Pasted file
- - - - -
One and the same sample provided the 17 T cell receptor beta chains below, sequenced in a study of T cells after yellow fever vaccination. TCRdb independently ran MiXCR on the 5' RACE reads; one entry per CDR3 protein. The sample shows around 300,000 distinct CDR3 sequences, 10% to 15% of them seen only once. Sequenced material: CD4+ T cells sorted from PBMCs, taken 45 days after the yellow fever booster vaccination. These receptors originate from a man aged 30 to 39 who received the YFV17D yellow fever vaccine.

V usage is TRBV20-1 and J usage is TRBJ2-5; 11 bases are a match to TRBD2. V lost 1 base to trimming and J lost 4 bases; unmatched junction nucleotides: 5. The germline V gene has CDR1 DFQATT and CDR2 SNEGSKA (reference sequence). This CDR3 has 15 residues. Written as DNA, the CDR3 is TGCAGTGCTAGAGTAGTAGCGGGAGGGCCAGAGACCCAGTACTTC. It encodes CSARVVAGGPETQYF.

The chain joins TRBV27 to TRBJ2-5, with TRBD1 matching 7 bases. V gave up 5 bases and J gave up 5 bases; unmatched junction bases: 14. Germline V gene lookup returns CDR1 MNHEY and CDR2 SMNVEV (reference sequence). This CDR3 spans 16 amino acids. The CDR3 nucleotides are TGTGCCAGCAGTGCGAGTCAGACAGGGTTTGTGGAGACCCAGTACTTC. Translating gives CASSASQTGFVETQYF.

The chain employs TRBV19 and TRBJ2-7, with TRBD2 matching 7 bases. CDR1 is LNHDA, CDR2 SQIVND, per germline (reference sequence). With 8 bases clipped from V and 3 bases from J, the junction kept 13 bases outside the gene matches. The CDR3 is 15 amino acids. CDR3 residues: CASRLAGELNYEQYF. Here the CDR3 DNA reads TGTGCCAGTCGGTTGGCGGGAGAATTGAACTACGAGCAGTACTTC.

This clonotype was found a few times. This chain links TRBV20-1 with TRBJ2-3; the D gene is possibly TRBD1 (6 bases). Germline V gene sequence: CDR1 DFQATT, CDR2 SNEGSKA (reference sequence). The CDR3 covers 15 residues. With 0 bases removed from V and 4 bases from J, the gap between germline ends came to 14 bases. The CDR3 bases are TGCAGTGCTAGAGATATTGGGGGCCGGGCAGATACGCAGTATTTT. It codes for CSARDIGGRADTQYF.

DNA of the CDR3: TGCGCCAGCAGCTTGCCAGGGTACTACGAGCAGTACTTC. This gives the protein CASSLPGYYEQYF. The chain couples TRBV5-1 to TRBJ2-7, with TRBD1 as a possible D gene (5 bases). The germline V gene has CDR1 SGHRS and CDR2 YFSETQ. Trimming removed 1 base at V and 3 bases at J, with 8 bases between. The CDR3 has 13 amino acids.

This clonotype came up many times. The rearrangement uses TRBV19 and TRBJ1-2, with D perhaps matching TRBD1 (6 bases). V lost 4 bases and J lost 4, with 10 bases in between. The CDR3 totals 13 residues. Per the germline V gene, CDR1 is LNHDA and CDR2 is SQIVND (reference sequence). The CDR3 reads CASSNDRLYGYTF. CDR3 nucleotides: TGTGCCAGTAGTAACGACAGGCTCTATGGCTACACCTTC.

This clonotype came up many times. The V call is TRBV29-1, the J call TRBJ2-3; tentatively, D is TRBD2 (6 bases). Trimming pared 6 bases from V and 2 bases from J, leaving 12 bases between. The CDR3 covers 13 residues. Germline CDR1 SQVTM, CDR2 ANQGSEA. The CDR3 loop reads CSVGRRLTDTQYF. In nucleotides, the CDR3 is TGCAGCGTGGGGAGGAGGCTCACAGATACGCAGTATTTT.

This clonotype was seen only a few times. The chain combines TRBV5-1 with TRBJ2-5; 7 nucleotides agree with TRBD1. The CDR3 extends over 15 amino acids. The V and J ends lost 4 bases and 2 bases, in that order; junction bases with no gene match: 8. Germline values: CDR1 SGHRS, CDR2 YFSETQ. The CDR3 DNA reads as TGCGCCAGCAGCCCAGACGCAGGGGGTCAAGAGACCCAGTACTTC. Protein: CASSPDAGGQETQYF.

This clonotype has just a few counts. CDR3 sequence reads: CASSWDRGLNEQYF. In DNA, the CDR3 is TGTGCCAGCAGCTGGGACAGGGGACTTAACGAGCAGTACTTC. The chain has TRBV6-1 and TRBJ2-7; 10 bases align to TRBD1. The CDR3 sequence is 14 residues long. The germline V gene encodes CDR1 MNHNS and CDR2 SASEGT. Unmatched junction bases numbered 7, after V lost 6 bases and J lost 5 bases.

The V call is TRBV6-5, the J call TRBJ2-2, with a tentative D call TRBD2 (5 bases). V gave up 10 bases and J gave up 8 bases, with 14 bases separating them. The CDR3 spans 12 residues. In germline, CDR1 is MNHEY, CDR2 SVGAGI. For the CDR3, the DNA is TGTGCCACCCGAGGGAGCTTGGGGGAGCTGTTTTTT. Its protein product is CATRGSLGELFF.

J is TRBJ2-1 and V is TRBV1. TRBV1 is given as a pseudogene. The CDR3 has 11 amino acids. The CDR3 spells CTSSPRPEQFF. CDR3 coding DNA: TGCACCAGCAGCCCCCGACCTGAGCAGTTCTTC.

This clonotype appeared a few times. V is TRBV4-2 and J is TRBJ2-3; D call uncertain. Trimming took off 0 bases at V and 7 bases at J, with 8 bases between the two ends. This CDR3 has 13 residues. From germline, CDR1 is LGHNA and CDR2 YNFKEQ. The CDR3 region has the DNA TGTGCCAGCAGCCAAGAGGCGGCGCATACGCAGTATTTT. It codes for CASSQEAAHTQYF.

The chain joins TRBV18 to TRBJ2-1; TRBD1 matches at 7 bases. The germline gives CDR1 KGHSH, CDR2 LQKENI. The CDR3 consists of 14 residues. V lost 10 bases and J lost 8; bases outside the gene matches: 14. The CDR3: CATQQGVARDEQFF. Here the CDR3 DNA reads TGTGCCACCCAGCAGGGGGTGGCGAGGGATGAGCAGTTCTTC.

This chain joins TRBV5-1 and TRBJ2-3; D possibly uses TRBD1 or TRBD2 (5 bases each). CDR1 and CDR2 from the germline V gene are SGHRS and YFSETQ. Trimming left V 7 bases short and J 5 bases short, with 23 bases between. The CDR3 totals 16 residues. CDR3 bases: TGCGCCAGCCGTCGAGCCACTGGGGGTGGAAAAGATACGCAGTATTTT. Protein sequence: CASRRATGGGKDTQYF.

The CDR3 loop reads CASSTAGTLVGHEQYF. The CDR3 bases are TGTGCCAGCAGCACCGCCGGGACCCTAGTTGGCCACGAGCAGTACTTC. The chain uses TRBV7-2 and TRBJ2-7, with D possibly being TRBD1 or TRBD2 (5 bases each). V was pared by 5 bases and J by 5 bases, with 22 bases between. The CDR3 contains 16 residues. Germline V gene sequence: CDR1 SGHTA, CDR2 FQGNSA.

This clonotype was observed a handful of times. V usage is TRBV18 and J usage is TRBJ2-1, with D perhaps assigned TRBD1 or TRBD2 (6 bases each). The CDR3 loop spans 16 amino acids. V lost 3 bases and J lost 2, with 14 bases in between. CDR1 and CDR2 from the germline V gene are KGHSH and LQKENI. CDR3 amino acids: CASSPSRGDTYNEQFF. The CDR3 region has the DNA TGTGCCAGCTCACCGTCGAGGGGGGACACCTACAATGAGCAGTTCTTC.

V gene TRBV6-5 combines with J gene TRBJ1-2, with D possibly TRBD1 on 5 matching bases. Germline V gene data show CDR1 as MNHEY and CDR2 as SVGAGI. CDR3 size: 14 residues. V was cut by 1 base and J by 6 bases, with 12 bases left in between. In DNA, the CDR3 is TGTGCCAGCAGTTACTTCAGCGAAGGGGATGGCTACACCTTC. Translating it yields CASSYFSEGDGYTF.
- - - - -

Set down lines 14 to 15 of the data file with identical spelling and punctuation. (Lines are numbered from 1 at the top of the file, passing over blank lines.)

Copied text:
The chain joins TRBV18 to TRBJ2-1; TRBD1 matches at 7 bases. The germline gives CDR1 KGHSH, CDR2 LQKENI. The CDR3 consists of 14 residues. V lost 10 bases and J lost 8; bases outside the gene matches: 14. The CDR3: CATQQGVARDEQFF. Here the CDR3 DNA reads TGTGCCACCCAGCAGGGGGTGGCGAGGGATGAGCAGTTCTTC.

This chain joins TRBV5-1 and TRBJ2-3; D possibly uses TRBD1 or TRBD2 (5 bases each). CDR1 and CDR2 from the germline V gene are SGHRS and YFSETQ. Trimming left V 7 bases short and J 5 bases short, with 23 bases between. The CDR3 totals 16 residues. CDR3 bases: TGCGCCAGCCGTCGAGCCACTGGGGGTGGAAAAGATACGCAGTATTTT. Protein sequence: CASRRATGGGKDTQYF.